NEW YORK (Reuters) - A little-known criminal case in Uruguay is hindering U.S. efforts to prosecute a top official charged in the wide-reaching investigation into corruption at world soccer body FIFA.
In an unexpected turn of events, Swiss authorities on Christmas Eve extradited a former FIFA vice president Eugenio Figueredo, arrested in Zurich in May at the request of U.S. prosecutors, to his native Uruguay instead of to the United States.
The ruling is a setback for the U.S. Department of Justice, who had requested Figueredo’s extradition to New York to face a series of charges, including racketeering, wire fraud and money laundering. He is one of 41 people and entities charged in a U.S. investigation into $200 million in alleged bribes and kickback schemes tied to the marketing of major soccer tournaments and matches around the globe.
Figueredo’s attorneys successfully argued to Swiss justice officials that an earlier 2013 Uruguayan case pending against him should take precedence over the U.S. case.
In making its decision, Switzerland’s Federal Office of Justice concluded the U.S. and Uruguayan cases involved similar bribery allegations and also took into consideration Figueredo’s advanced age and medical problems, according to a Dec. 18 order. Figueredo, 83, is suffering from neurological problems, his lawyer said, without giving further details. In Uruguay he is accused of fraud and money laundering, according to a preliminary order issued by a judge on Dec. 24. Those charges could carry jail sentences of more than two years.
After Figueredo is tried and punished in Uruguay he should then be extradited to the United States, according to the order by Judge Maria de los Santos. However, Figueredo’s attorney said that such an extradition would be highly unlikely given his age and state of health.
In the United States he could face a maximum jail term of 20 years if convicted on the corruption-related charges. A spokeswoman for the U.S. Attorney’s Office in Brooklyn, which is handling the FIFA corruption case, declined to comment.
Figueredo is now in jail in Uruguay after a brief hospitalization and has asked to be placed under house arrest. Swiss authorities arrested nine FIFA officials in two raids this year on the luxurious Baur au Lac hotel in Zurich. So far four have been extradited to the United States and four are still fighting extradition.
Figueredo is the only defendant so far who has been extradited to a country other than the United States.
In August, the United States blocked an attempt by Julio Rocha - currently detained in Zurich - to be extradited to his home country of Nicaragua.
“Everyone is going to learn from the Swiss decision and try to make their renewed requests fit very neatly with the logic that the Swiss found to support Figueredo going back to his country,” said Michael Pasano, an attorney representing other defendants in the case.
The U.S. is also pressing for the extradition of other defendants still in their home countries in Latin America and contending with local rules that can prevent citizens from being sent abroad to face charges.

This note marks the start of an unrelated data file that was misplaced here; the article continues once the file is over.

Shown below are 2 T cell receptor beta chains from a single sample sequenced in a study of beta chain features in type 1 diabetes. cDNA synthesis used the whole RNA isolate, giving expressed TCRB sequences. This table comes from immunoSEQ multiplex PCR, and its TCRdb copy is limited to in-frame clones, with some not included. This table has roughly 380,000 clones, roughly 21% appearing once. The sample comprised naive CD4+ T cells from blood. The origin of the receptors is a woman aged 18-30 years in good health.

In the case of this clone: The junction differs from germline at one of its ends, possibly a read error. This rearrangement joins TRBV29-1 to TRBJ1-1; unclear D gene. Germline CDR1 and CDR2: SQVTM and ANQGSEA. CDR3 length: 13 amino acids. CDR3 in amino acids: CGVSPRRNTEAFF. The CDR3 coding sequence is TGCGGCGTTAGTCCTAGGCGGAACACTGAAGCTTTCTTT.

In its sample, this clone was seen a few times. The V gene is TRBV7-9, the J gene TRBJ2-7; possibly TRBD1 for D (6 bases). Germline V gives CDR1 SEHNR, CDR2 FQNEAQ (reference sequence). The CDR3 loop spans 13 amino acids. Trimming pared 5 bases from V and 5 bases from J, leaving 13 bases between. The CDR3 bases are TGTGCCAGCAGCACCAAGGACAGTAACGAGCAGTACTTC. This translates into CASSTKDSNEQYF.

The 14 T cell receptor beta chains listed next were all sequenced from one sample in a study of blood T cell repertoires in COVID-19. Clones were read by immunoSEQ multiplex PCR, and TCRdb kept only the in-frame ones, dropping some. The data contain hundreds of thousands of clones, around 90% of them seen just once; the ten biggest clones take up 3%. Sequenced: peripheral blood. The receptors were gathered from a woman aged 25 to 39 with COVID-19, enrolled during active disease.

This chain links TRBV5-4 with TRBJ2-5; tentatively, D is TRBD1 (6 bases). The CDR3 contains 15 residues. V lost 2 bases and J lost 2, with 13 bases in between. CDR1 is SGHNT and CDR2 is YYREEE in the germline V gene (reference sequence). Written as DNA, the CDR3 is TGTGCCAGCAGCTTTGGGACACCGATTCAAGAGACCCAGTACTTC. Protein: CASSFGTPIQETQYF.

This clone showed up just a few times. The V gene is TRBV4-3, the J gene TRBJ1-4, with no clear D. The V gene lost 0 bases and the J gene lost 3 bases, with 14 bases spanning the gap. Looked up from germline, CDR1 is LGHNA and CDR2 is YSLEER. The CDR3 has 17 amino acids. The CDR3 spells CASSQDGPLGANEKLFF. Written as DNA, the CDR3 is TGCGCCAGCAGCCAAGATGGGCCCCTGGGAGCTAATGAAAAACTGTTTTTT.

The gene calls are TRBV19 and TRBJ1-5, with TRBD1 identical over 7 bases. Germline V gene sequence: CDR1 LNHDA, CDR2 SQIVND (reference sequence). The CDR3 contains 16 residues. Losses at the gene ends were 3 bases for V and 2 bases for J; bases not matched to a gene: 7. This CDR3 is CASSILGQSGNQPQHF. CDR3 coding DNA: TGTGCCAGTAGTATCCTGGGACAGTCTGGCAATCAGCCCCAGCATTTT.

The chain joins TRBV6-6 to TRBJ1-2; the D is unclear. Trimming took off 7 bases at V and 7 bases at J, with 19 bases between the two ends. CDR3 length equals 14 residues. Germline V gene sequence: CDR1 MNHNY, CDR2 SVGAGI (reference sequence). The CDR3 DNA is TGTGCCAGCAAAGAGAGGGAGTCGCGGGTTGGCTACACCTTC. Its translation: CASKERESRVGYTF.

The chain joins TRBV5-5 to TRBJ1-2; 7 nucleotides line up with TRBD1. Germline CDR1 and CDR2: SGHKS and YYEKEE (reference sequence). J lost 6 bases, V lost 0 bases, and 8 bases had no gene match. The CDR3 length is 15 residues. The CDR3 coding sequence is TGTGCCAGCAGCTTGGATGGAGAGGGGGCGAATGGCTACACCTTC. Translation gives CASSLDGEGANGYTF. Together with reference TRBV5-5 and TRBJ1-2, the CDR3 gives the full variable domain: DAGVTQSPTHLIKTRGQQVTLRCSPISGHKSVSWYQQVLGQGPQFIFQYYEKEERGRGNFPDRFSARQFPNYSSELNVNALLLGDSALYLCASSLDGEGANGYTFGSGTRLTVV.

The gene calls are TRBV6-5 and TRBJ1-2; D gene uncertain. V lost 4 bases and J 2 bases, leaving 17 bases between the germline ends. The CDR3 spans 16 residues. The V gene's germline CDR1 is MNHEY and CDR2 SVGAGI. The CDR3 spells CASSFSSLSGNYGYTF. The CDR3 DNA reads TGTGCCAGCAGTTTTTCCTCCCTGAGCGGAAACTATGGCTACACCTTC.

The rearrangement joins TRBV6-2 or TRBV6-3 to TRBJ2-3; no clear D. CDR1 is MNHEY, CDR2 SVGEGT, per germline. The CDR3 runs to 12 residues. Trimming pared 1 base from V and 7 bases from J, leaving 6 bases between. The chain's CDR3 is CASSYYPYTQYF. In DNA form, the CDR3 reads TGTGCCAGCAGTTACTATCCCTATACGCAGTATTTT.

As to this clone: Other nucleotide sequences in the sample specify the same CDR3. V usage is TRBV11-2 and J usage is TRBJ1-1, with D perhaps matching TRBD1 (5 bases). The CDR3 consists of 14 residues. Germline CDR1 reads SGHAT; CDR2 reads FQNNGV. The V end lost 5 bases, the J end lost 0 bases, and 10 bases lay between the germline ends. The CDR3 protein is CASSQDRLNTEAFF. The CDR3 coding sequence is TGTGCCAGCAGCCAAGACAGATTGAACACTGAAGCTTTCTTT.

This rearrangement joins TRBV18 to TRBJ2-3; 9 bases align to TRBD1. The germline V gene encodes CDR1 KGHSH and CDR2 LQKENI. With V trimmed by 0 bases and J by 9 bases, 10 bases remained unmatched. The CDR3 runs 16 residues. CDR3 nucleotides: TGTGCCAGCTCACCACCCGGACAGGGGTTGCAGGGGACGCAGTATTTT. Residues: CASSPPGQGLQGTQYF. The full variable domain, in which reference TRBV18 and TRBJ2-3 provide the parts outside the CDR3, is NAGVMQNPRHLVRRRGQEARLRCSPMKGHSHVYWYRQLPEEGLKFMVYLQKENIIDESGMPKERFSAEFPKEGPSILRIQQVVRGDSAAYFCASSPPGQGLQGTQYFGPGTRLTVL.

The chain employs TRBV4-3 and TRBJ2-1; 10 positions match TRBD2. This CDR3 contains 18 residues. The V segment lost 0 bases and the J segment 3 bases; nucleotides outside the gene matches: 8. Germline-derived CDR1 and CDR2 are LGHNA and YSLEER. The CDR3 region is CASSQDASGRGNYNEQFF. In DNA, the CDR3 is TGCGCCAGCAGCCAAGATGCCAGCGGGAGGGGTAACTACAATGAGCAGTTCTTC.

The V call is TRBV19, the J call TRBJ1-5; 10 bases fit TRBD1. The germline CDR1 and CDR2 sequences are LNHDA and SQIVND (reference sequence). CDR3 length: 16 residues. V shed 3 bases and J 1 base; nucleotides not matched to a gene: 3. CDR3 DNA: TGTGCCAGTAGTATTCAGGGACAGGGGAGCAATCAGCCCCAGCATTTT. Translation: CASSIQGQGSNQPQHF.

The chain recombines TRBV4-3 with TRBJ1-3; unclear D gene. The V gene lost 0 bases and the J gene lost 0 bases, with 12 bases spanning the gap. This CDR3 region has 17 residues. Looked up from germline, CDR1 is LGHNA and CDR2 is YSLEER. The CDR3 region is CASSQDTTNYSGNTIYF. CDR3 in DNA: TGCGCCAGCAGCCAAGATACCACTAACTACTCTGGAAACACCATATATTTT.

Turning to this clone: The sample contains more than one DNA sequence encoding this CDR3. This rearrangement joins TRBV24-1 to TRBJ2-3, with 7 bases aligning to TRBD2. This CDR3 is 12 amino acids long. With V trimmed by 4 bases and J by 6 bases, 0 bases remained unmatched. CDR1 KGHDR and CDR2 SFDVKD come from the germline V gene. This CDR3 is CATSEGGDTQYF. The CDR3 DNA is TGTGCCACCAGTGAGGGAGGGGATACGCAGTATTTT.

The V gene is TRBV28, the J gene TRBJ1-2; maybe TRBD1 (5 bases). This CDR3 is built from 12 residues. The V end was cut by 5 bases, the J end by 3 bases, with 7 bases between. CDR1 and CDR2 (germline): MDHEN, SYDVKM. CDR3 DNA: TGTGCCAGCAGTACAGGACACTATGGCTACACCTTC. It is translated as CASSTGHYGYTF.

Figueredo’s U.S. attorney David Torres-Siegrist said his client would not have gotten a fair trial in the United States because of the high-profile nature of the case.
The U.S. was demanding $15 million in bail - half in cash and half in properties - from Figueredo, a price tag he could not meet, said Torres-Siegrist.
“There are all sorts of advantages to being back in your own country, both political and legal,” Pasano said.
Figueredo used to run Uruguayan soccer and was vice president of the South American soccer federation CONMEBOL from 1993 to 2013. He then briefly headed CONMEBOL for a year before stepping down to take up the role as FIFA vice president. Both the U.S. indictment and the case in Uruguay allege Figueredo took bribes from sports marketing executives in exchange for awarding the lucrative rights to regional soccer tournaments.
The 2013 criminal case in Uruguay started when seven soccer clubs and the national players union brought a complaint to the authorities accusing Figueredo and other CONMEBOL officials of corruption.
The teams decided not to pursue their complaint after being pressured by CONMEBOL’s leadership, according to Uruguayan court documents, leaving the players union to pursue the case.
The Uruguayan complaint alleges Figueredo and CONMEBOL awarded marketing rights to T&T Sports Marketing Ltd, a firm named in the latest U.S. indictment, even though it offered significantly lower bids than competitors.
Then T&T would sell those rights to Fox Sports Network “at a much higher price, unlawfully benefiting” from the transaction,” the order said.
Figueredo allegedly received hundreds of thousands of dollars in payments from T&T and other companies, more than his salary from CONMEBOL, in exchange for TV marketing rights.
An affiliate of 21st Century Fox owns 75 percent of T&T and Argentine firm Torneos y Competencias controls the rest. A Fox spokeswoman declined to comment on the case and Torneos y Competencias did not immediately respond to a request for comment.
The backroom deals led to losses of $68 million between 2011 and 2014 for the teams and players, the court document said.
Figueredo made declarations to the Uruguayan court when he arrived in the country on Christmas Eve and admitted to some accusations while denying others, according to his lawyer.
Back in June, Uruguayan authorities seized nine of Figueredo’s properties, five in the country’s capital, Montevideo and four in the chic coastal resort of Punta del Este.
Reporting by Mica Rosenberg; Editing by Noeleen Walder and Martin Howell